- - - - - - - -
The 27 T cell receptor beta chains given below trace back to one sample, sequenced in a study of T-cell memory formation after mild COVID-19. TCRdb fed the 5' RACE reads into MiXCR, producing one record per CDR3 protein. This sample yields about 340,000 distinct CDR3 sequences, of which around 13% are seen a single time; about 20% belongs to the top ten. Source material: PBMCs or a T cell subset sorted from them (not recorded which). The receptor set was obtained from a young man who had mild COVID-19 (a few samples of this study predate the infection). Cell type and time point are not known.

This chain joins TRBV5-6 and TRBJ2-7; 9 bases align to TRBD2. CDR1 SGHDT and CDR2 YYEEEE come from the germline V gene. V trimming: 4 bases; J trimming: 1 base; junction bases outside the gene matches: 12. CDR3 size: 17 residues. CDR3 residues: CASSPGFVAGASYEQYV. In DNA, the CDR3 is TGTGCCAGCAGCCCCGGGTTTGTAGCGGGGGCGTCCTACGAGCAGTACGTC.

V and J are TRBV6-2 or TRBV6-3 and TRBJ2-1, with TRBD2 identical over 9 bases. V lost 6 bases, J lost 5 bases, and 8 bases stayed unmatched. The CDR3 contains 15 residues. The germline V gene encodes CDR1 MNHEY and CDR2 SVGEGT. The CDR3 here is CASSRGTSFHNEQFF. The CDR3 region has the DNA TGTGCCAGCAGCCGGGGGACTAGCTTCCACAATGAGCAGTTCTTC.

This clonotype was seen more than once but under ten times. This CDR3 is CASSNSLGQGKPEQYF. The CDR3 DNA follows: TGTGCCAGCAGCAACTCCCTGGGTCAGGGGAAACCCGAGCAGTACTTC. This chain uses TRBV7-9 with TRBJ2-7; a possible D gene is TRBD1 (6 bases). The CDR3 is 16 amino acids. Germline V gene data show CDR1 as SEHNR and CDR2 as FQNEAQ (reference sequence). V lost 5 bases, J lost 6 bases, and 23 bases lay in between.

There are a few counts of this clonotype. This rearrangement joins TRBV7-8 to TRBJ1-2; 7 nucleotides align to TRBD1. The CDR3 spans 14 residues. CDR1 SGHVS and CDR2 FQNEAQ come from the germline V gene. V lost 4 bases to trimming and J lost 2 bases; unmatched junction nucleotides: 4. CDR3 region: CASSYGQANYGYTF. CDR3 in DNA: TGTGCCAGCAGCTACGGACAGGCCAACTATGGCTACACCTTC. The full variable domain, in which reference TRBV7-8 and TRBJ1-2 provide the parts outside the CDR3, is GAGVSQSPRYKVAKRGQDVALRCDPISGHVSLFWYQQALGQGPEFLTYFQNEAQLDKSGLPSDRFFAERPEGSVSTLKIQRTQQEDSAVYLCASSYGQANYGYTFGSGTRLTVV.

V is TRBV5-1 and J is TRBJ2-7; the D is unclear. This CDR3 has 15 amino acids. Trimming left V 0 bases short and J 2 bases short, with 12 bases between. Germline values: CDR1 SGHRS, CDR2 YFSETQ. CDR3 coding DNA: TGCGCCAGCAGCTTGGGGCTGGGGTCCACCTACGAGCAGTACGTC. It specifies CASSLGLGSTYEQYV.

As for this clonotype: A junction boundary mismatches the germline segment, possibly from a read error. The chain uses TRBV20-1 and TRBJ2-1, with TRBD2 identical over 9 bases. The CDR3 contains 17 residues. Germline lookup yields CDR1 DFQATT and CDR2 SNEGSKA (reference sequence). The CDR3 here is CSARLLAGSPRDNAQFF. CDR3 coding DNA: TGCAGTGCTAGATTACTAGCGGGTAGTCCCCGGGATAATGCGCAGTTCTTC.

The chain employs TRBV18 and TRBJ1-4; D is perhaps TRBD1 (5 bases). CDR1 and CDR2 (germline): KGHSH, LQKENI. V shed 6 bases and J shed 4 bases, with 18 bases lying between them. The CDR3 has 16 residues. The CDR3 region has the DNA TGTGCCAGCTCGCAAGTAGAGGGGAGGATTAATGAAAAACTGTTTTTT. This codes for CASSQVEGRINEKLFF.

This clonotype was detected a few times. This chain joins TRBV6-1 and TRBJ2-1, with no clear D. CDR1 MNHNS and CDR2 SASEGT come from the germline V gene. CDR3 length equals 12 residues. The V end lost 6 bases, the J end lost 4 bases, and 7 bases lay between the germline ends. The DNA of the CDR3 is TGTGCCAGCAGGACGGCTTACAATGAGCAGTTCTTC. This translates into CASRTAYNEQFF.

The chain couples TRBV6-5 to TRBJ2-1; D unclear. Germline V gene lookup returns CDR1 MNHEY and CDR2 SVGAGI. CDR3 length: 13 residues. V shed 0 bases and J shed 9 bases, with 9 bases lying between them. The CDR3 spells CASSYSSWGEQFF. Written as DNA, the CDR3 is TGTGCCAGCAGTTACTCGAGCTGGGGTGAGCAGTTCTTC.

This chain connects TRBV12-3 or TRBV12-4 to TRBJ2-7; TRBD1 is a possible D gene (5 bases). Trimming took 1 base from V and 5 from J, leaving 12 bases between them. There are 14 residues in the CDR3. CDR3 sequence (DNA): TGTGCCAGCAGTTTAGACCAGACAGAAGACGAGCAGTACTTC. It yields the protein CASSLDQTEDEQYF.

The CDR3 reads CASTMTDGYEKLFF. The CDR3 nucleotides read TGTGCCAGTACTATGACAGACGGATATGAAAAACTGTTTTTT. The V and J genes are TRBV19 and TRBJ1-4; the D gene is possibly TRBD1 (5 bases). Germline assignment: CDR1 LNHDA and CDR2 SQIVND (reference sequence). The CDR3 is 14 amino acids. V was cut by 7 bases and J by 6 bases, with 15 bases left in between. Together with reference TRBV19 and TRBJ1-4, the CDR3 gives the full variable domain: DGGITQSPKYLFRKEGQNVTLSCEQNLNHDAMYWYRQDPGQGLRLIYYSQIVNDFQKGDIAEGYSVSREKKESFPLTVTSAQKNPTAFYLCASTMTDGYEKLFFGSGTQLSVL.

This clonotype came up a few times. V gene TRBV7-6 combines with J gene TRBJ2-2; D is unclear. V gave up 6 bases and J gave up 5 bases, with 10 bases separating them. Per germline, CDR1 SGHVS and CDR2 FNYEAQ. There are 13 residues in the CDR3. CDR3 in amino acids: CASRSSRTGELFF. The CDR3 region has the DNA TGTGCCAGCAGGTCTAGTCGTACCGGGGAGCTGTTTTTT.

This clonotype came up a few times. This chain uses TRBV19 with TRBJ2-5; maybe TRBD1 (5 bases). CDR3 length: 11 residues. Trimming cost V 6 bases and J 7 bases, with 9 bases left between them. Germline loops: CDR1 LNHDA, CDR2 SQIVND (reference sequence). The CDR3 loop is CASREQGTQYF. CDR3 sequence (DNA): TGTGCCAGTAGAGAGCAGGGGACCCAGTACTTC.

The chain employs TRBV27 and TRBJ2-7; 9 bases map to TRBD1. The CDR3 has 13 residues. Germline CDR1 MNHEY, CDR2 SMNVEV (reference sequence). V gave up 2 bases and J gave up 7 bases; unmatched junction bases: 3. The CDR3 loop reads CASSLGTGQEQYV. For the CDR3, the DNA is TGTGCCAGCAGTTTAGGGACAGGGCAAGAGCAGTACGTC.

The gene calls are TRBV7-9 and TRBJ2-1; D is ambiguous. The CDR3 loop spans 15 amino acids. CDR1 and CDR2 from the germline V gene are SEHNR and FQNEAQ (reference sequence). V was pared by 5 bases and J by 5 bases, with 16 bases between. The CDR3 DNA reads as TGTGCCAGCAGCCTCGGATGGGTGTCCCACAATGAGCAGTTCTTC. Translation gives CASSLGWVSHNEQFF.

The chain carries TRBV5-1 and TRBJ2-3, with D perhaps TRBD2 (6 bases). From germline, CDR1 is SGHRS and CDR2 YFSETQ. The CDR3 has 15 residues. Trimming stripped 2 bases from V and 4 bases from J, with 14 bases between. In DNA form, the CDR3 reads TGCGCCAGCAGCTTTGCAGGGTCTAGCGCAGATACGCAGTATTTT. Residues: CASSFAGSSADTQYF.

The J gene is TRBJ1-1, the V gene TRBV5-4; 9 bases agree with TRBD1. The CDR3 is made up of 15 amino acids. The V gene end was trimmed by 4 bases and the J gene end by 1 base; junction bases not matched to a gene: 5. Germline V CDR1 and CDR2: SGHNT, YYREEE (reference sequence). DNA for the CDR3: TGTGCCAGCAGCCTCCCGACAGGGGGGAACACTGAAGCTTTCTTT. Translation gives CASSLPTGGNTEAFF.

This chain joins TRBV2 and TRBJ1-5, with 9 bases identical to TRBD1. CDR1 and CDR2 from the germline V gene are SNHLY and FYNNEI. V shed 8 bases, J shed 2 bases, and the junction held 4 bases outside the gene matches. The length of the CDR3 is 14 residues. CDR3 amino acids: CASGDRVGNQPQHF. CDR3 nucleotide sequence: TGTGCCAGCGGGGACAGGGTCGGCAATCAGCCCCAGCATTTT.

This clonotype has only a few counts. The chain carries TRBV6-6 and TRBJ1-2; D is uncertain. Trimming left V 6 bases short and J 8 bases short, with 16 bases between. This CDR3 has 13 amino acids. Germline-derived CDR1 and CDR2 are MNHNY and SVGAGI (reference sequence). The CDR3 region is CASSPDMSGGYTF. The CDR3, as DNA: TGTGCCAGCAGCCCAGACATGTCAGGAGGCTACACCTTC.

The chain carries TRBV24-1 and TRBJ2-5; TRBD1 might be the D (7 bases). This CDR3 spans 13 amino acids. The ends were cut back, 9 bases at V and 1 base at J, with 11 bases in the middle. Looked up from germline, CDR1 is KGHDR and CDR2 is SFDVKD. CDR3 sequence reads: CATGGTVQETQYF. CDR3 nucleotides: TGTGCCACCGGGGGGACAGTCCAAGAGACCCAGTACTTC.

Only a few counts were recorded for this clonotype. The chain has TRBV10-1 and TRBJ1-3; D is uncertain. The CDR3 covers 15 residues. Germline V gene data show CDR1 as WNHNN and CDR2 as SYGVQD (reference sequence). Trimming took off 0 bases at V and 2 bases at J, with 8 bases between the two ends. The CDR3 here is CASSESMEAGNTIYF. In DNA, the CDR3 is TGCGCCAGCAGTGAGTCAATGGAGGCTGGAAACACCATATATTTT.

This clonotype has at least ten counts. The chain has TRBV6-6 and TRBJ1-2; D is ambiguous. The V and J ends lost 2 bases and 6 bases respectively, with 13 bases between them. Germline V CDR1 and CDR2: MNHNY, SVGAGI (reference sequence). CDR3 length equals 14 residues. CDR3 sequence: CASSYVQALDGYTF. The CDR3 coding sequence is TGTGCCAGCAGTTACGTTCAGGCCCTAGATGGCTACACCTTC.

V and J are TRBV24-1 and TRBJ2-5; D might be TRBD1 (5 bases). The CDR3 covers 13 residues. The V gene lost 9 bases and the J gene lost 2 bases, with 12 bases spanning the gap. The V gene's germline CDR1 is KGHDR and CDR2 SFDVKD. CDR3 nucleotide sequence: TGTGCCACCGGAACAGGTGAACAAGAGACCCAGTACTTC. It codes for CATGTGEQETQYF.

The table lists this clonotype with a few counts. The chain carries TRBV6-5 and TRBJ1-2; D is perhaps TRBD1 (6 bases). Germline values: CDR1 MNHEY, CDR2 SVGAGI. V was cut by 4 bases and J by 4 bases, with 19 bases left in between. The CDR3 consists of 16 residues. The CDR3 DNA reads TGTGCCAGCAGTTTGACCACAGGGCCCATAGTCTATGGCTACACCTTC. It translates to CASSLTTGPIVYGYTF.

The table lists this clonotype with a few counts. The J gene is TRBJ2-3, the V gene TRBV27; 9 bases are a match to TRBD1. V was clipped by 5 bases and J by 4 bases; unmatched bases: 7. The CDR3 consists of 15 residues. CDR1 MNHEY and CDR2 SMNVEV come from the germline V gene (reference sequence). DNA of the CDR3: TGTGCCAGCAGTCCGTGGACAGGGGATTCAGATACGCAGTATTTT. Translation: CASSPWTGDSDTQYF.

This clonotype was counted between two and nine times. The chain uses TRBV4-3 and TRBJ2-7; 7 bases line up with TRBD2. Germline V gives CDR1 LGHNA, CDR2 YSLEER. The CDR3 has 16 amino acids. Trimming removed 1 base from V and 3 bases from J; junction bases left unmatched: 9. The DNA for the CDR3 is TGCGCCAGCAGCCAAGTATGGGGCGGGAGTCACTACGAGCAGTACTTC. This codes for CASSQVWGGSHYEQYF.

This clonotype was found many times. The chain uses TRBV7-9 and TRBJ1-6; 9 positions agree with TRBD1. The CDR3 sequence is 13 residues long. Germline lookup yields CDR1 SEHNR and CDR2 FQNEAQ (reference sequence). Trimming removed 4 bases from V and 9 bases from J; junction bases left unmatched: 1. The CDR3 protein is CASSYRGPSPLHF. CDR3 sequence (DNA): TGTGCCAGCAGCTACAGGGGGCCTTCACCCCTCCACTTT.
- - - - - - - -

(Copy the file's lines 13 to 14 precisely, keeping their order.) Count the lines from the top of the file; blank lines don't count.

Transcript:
This clonotype came up a few times. V gene TRBV7-6 combines with J gene TRBJ2-2; D is unclear. V gave up 6 bases and J gave up 5 bases, with 10 bases separating them. Per germline, CDR1 SGHVS and CDR2 FNYEAQ. There are 13 residues in the CDR3. CDR3 in amino acids: CASRSSRTGELFF. The CDR3 region has the DNA TGTGCCAGCAGGTCTAGTCGTACCGGGGAGCTGTTTTTT.

This clonotype came up a few times. This chain uses TRBV19 with TRBJ2-5; maybe TRBD1 (5 bases). CDR3 length: 11 residues. Trimming cost V 6 bases and J 7 bases, with 9 bases left between them. Germline loops: CDR1 LNHDA, CDR2 SQIVND (reference sequence). The CDR3 loop is CASREQGTQYF. CDR3 sequence (DNA): TGTGCCAGTAGAGAGCAGGGGACCCAGTACTTC.